Kotrajaras, S. and Yongkittikul, C., Chulalongkorn University, Thailand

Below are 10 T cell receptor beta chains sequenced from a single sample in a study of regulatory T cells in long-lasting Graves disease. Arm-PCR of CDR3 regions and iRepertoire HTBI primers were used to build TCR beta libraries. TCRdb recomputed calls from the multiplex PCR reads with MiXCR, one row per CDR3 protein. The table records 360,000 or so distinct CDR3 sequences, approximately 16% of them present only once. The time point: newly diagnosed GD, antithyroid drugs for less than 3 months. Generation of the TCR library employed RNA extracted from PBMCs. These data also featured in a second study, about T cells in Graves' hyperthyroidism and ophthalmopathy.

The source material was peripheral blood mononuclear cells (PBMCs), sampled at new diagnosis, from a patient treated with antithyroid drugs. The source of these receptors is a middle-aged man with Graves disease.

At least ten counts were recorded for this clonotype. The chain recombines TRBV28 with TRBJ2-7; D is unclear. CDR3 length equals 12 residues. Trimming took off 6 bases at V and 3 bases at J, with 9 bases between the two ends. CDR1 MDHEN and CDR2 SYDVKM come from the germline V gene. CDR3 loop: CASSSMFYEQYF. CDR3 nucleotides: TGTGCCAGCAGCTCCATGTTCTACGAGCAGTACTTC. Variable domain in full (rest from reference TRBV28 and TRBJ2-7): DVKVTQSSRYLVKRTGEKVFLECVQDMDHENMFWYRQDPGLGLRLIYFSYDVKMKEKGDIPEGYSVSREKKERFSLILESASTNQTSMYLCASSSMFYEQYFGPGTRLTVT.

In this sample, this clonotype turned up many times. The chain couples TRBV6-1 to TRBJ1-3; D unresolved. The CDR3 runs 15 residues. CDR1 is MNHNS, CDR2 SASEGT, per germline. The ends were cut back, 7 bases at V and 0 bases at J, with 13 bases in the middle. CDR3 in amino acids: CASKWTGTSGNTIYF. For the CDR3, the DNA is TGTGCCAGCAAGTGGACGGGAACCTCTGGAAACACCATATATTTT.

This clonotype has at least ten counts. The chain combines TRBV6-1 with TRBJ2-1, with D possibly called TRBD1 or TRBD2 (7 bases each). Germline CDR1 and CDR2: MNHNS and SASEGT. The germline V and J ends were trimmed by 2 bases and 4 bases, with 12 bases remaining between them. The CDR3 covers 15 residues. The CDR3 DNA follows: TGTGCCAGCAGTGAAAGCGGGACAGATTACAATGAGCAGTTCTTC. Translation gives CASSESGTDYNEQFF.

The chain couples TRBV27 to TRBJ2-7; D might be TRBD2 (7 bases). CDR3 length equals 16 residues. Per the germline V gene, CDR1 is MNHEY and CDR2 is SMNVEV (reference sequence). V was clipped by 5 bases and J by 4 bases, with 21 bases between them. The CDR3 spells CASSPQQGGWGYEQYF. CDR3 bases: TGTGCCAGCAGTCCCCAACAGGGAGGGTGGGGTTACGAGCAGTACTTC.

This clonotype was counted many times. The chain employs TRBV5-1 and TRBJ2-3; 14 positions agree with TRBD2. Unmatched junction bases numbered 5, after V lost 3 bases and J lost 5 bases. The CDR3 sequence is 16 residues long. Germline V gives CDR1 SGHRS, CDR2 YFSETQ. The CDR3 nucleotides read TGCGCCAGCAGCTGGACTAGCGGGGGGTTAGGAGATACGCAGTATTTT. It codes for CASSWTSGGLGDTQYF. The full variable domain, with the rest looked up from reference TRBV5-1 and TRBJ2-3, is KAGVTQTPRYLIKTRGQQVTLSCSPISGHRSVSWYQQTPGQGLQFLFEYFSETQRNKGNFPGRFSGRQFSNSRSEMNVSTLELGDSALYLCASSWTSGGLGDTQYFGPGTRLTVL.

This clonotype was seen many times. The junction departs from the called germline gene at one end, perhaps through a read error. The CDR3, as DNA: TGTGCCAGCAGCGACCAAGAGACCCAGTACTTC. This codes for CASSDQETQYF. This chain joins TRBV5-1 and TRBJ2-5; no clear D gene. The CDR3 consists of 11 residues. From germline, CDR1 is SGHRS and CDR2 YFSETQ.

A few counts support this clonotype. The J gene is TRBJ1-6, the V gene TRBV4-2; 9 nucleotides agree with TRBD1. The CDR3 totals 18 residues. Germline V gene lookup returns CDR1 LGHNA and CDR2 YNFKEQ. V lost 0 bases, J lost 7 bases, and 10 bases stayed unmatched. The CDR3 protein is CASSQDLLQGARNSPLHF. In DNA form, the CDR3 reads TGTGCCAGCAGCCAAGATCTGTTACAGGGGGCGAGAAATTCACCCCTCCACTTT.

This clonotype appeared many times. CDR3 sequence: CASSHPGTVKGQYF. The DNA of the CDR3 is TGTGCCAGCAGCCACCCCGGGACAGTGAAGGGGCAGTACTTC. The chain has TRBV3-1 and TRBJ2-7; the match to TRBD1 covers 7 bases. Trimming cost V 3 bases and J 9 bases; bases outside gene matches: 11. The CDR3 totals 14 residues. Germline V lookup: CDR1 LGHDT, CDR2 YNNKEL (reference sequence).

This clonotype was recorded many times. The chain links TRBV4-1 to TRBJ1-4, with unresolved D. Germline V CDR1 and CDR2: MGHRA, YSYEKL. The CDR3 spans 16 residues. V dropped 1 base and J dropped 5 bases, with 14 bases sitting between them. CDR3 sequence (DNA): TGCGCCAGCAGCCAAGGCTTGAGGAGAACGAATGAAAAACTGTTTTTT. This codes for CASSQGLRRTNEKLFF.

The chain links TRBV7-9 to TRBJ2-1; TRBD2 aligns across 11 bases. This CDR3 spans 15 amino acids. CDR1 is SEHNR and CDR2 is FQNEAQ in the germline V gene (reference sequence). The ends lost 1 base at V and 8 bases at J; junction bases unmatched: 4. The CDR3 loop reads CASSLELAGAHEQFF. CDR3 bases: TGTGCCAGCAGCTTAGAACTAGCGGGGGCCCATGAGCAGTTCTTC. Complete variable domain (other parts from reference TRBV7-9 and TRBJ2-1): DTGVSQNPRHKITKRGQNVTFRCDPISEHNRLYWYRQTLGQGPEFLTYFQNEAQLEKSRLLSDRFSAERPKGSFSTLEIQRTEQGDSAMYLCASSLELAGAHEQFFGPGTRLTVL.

The purpose of this study was to investigate the relationships between self- directed behaviors: family functioning, emotional intelligence and coping styles and Diana Baumrind's parenting styles: authoritative , authoritarian, permissive and neglectful parenting styles of Thai adolescents in five different regions of Thailand. The subjects were 1,316 students in Mathayomsuksa 1(Grade 7) and 6 (Grade 12). The data were collected via four questionnaires. Two-way ANOVA showed a significant effect of parenting styles on self-directed behaviors. Students from authoritative families reported more family functioning and more usage of problem-focused coping and less usage of avoidance coping than students brought up with the other three parenting styles, and had more emotional intelligence than students from authoritarian and neglectful families. The study showed significant differences of sex, birth order, family type, residential regions, academic achievement on students' certain self- directed behaviors. Female students used more social support seeking than male students. First born and the youngest child reported more family functioning than the only child. Students in intact families reported more family functioning. Students in Bangkok used more avoidance coping than students in nearly all other regions. Students with higher academic achievement reported more family functioning and more usage of productive coping styles than the students with lower academic achievement.